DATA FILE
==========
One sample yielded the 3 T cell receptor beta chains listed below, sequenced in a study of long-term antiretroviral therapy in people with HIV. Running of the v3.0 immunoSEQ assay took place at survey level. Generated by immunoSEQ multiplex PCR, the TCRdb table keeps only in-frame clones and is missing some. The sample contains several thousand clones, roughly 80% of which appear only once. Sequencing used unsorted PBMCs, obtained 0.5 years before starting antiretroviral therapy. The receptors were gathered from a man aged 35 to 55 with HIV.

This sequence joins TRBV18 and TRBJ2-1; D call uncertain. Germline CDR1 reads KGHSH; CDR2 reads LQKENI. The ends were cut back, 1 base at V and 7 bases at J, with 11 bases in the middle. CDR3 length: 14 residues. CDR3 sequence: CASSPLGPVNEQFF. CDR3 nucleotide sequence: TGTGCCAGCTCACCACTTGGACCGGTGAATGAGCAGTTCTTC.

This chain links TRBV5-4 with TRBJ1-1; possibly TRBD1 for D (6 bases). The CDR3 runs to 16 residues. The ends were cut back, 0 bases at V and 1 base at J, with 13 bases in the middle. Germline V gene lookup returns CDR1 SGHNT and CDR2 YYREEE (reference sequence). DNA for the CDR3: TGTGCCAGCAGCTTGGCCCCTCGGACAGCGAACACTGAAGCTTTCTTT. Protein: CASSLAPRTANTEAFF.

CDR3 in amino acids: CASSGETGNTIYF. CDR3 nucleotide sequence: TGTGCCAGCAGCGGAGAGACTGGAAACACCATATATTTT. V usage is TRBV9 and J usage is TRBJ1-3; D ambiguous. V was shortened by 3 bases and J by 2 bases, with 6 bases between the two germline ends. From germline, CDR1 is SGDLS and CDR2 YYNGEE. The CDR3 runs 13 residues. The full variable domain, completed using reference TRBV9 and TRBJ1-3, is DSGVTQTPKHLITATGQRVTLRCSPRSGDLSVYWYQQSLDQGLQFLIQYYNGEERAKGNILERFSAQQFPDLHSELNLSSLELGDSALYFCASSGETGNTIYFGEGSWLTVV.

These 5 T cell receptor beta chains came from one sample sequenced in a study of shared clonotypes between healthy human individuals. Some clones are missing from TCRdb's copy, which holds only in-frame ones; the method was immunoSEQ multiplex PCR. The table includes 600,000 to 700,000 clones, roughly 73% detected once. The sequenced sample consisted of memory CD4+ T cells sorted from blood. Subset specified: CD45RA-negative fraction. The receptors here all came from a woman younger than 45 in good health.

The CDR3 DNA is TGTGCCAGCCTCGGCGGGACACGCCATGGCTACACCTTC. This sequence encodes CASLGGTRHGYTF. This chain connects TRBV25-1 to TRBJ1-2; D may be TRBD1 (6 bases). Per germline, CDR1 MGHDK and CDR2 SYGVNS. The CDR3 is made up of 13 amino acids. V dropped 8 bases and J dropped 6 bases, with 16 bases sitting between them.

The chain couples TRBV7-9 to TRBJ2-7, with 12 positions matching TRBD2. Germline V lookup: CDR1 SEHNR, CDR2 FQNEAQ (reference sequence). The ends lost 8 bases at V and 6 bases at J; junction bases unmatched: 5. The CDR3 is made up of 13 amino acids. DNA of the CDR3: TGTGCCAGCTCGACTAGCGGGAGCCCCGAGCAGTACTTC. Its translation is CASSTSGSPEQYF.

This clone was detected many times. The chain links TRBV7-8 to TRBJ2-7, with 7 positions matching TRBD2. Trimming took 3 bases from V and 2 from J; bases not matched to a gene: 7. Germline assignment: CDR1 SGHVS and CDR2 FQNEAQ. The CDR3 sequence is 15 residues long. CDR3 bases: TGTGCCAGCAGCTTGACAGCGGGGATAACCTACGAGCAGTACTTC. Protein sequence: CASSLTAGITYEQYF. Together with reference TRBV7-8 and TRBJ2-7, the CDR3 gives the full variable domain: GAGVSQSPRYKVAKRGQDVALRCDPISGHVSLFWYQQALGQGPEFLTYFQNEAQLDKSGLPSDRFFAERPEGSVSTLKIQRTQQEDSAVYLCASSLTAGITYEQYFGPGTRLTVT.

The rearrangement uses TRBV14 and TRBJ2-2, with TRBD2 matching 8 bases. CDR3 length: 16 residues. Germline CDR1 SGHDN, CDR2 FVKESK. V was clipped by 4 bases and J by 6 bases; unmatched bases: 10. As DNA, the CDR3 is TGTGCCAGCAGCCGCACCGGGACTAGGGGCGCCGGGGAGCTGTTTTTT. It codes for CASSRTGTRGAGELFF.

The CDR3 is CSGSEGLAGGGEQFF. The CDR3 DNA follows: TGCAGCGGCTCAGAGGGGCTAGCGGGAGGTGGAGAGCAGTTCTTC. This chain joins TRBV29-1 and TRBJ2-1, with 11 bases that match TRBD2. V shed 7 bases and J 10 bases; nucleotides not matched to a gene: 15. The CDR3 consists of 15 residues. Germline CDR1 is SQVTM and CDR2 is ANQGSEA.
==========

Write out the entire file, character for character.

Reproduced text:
One sample yielded the 3 T cell receptor beta chains listed below, sequenced in a study of long-term antiretroviral therapy in people with HIV. Running of the v3.0 immunoSEQ assay took place at survey level. Generated by immunoSEQ multiplex PCR, the TCRdb table keeps only in-frame clones and is missing some. The sample contains several thousand clones, roughly 80% of which appear only once. Sequencing used unsorted PBMCs, obtained 0.5 years before starting antiretroviral therapy. The receptors were gathered from a man aged 35 to 55 with HIV.

This sequence joins TRBV18 and TRBJ2-1; D call uncertain. Germline CDR1 reads KGHSH; CDR2 reads LQKENI. The ends were cut back, 1 base at V and 7 bases at J, with 11 bases in the middle. CDR3 length: 14 residues. CDR3 sequence: CASSPLGPVNEQFF. CDR3 nucleotide sequence: TGTGCCAGCTCACCACTTGGACCGGTGAATGAGCAGTTCTTC.

This chain links TRBV5-4 with TRBJ1-1; possibly TRBD1 for D (6 bases). The CDR3 runs to 16 residues. The ends were cut back, 0 bases at V and 1 base at J, with 13 bases in the middle. Germline V gene lookup returns CDR1 SGHNT and CDR2 YYREEE (reference sequence). DNA for the CDR3: TGTGCCAGCAGCTTGGCCCCTCGGACAGCGAACACTGAAGCTTTCTTT. Protein: CASSLAPRTANTEAFF.

CDR3 in amino acids: CASSGETGNTIYF. CDR3 nucleotide sequence: TGTGCCAGCAGCGGAGAGACTGGAAACACCATATATTTT. V usage is TRBV9 and J usage is TRBJ1-3; D ambiguous. V was shortened by 3 bases and J by 2 bases, with 6 bases between the two germline ends. From germline, CDR1 is SGDLS and CDR2 YYNGEE. The CDR3 runs 13 residues. The full variable domain, completed using reference TRBV9 and TRBJ1-3, is DSGVTQTPKHLITATGQRVTLRCSPRSGDLSVYWYQQSLDQGLQFLIQYYNGEERAKGNILERFSAQQFPDLHSELNLSSLELGDSALYFCASSGETGNTIYFGEGSWLTVV.

These 5 T cell receptor beta chains came from one sample sequenced in a study of shared clonotypes between healthy human individuals. Some clones are missing from TCRdb's copy, which holds only in-frame ones; the method was immunoSEQ multiplex PCR. The table includes 600,000 to 700,000 clones, roughly 73% detected once. The sequenced sample consisted of memory CD4+ T cells sorted from blood. Subset specified: CD45RA-negative fraction. The receptors here all came from a woman younger than 45 in good health.

The CDR3 DNA is TGTGCCAGCCTCGGCGGGACACGCCATGGCTACACCTTC. This sequence encodes CASLGGTRHGYTF. This chain connects TRBV25-1 to TRBJ1-2; D may be TRBD1 (6 bases). Per germline, CDR1 MGHDK and CDR2 SYGVNS. The CDR3 is made up of 13 amino acids. V dropped 8 bases and J dropped 6 bases, with 16 bases sitting between them.

The chain couples TRBV7-9 to TRBJ2-7, with 12 positions matching TRBD2. Germline V lookup: CDR1 SEHNR, CDR2 FQNEAQ (reference sequence). The ends lost 8 bases at V and 6 bases at J; junction bases unmatched: 5. The CDR3 is made up of 13 amino acids. DNA of the CDR3: TGTGCCAGCTCGACTAGCGGGAGCCCCGAGCAGTACTTC. Its translation is CASSTSGSPEQYF.

This clone was detected many times. The chain links TRBV7-8 to TRBJ2-7, with 7 positions matching TRBD2. Trimming took 3 bases from V and 2 from J; bases not matched to a gene: 7. Germline assignment: CDR1 SGHVS and CDR2 FQNEAQ. The CDR3 sequence is 15 residues long. CDR3 bases: TGTGCCAGCAGCTTGACAGCGGGGATAACCTACGAGCAGTACTTC. Protein sequence: CASSLTAGITYEQYF. Together with reference TRBV7-8 and TRBJ2-7, the CDR3 gives the full variable domain: GAGVSQSPRYKVAKRGQDVALRCDPISGHVSLFWYQQALGQGPEFLTYFQNEAQLDKSGLPSDRFFAERPEGSVSTLKIQRTQQEDSAVYLCASSLTAGITYEQYFGPGTRLTVT.

The rearrangement uses TRBV14 and TRBJ2-2, with TRBD2 matching 8 bases. CDR3 length: 16 residues. Germline CDR1 SGHDN, CDR2 FVKESK. V was clipped by 4 bases and J by 6 bases; unmatched bases: 10. As DNA, the CDR3 is TGTGCCAGCAGCCGCACCGGGACTAGGGGCGCCGGGGAGCTGTTTTTT. It codes for CASSRTGTRGAGELFF.

The CDR3 is CSGSEGLAGGGEQFF. The CDR3 DNA follows: TGCAGCGGCTCAGAGGGGCTAGCGGGAGGTGGAGAGCAGTTCTTC. This chain joins TRBV29-1 and TRBJ2-1, with 11 bases that match TRBD2. V shed 7 bases and J 10 bases; nucleotides not matched to a gene: 15. The CDR3 consists of 15 residues. Germline CDR1 is SQVTM and CDR2 is ANQGSEA.